Ian found and photographed this nest of peacock butterfly caterpillars on Tuesday.
The female butterfly mates in the spring and lays her eggs, several hundred of them, under the topmost leaves of new nettles growing vigorously somewhere sunny. About two weeks later the eggs hatch into black spiky caterpillars with white spots . Like small tortoiseshell caterpillars, which they resemble at this stage, they stay together and spin a web around the top of the nettle to protect themselves from predators and adverse weather.
They eat; this is their job. The caterpillar must eat enough to reach sufficient size (4.2cm) to pupate before the summer is over. A caterpillar’s skin doesn’t grow with it and has to be moulted when it gets too tight; caterpillars will moult four or five times before they pupate and the stages between the moults are called instars. With each instar, the peacock caterpillars become more independent and move further away from the group.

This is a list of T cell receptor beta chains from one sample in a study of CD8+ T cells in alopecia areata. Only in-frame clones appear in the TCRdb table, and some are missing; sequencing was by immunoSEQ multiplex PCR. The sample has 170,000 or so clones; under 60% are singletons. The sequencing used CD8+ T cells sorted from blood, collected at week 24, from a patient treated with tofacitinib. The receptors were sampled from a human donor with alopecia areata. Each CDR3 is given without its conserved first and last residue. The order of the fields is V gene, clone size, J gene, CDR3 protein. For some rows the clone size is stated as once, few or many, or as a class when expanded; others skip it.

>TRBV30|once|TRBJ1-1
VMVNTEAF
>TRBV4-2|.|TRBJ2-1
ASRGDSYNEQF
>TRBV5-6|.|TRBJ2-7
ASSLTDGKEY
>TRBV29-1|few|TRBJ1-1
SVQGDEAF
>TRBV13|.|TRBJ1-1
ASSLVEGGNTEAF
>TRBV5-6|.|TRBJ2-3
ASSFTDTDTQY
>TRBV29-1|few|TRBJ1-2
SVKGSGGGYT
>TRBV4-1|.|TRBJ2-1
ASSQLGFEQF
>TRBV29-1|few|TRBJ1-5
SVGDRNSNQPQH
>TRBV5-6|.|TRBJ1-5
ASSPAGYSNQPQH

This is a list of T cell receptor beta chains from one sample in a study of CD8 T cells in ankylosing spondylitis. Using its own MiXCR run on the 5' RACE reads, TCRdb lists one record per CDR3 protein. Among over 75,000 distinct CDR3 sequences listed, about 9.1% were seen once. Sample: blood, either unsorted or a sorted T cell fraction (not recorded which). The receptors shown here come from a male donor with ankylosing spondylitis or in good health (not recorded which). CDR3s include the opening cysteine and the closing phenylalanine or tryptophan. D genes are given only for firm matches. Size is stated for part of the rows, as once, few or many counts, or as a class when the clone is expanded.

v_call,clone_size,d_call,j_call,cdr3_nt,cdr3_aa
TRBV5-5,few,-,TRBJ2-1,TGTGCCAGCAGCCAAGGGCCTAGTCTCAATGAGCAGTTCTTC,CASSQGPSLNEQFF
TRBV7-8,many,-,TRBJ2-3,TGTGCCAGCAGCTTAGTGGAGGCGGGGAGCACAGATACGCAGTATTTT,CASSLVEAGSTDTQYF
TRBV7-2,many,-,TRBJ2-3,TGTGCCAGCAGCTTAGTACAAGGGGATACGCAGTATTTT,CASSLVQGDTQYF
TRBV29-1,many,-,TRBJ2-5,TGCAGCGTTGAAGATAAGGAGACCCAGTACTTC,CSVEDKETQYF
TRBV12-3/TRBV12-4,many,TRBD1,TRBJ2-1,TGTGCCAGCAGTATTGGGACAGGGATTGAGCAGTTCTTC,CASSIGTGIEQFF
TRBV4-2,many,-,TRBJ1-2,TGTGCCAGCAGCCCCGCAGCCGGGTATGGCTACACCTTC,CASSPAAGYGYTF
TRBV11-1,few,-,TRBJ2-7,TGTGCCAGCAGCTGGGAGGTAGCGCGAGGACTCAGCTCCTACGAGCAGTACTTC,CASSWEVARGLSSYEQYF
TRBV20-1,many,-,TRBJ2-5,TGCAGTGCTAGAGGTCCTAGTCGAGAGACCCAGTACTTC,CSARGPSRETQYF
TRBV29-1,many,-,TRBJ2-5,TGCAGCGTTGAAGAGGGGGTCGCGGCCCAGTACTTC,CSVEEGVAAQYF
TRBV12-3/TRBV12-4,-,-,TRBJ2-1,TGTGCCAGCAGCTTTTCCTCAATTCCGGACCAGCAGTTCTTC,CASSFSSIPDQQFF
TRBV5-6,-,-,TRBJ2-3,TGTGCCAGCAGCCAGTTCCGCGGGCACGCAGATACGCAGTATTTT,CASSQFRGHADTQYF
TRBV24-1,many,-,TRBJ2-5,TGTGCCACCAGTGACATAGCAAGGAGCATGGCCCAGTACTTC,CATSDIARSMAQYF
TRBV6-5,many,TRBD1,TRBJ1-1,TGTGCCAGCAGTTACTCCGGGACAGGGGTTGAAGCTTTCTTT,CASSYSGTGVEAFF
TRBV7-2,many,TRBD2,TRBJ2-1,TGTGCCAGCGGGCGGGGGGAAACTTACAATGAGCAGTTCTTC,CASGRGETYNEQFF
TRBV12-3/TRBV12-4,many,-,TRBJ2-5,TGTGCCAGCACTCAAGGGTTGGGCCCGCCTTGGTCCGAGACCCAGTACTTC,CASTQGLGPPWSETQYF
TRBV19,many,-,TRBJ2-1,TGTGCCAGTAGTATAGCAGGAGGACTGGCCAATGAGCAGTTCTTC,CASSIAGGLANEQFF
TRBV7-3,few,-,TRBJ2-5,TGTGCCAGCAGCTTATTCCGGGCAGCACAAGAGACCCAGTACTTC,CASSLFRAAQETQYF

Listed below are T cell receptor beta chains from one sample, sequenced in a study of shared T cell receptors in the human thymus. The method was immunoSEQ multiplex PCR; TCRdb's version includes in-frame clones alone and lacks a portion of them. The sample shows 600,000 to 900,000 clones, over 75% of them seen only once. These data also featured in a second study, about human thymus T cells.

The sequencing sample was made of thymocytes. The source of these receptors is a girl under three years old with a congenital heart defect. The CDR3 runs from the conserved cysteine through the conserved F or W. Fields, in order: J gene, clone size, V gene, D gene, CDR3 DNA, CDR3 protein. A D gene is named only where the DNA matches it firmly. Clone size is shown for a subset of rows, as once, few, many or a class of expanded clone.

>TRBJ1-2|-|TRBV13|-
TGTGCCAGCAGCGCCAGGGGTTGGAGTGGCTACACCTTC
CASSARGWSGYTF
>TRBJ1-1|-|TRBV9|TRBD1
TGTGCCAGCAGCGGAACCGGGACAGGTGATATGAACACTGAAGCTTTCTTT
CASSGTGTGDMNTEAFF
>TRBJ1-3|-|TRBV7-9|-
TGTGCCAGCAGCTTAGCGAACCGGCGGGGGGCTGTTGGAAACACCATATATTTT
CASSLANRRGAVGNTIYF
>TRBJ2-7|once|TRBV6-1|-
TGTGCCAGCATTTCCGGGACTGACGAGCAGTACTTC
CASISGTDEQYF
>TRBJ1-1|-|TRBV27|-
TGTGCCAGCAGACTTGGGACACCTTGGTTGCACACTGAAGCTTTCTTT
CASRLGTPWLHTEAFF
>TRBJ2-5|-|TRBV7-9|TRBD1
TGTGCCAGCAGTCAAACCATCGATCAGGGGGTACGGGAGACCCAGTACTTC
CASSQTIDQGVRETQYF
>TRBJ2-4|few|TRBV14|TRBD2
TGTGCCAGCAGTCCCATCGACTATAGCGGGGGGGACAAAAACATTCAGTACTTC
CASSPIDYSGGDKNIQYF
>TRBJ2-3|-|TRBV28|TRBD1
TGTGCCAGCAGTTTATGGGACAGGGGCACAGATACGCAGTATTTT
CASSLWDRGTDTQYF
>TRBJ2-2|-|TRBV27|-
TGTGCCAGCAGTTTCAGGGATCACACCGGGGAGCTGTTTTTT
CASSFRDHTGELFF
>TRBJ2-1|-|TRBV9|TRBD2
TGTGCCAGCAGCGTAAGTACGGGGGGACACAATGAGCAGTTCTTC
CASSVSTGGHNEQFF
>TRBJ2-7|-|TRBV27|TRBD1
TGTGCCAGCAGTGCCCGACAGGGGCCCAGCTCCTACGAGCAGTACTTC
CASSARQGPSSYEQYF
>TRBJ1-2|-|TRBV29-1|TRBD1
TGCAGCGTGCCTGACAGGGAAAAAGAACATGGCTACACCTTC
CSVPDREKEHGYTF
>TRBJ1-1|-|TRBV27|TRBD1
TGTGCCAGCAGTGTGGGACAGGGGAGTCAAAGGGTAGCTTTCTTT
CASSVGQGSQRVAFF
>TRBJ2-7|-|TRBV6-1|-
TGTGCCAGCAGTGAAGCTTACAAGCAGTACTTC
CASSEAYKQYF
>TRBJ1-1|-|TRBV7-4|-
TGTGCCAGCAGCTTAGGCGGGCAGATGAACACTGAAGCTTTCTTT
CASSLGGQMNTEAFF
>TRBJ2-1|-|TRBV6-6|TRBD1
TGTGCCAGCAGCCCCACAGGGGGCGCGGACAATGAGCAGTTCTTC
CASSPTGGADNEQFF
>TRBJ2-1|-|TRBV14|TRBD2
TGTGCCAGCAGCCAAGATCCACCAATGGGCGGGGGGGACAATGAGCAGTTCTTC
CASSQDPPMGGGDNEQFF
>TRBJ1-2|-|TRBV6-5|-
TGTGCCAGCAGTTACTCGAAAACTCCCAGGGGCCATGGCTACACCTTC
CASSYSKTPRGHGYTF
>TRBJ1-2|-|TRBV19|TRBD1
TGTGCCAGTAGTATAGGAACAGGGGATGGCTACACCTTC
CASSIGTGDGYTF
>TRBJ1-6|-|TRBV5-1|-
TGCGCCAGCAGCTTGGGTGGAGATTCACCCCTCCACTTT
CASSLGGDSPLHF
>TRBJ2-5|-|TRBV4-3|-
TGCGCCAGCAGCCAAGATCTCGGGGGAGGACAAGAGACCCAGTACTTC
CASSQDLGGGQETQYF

In July and August, they pupate. They leave the nettle bed for thicker undergrowth or trees and attach themselves to a leaf or a twig, hanging with their head down; their skin splits one last time and exposes the chrysalis inside. The chrysalis can be a range of greenish colours depending on its position and has a reflective, almost metallic, quality that makes it very difficult to see.
The new adult hatches in 12 – 14 days. It feeds on nectar for the remainder of the summer and hibernates from October until the following spring.
Header photograph by Ian B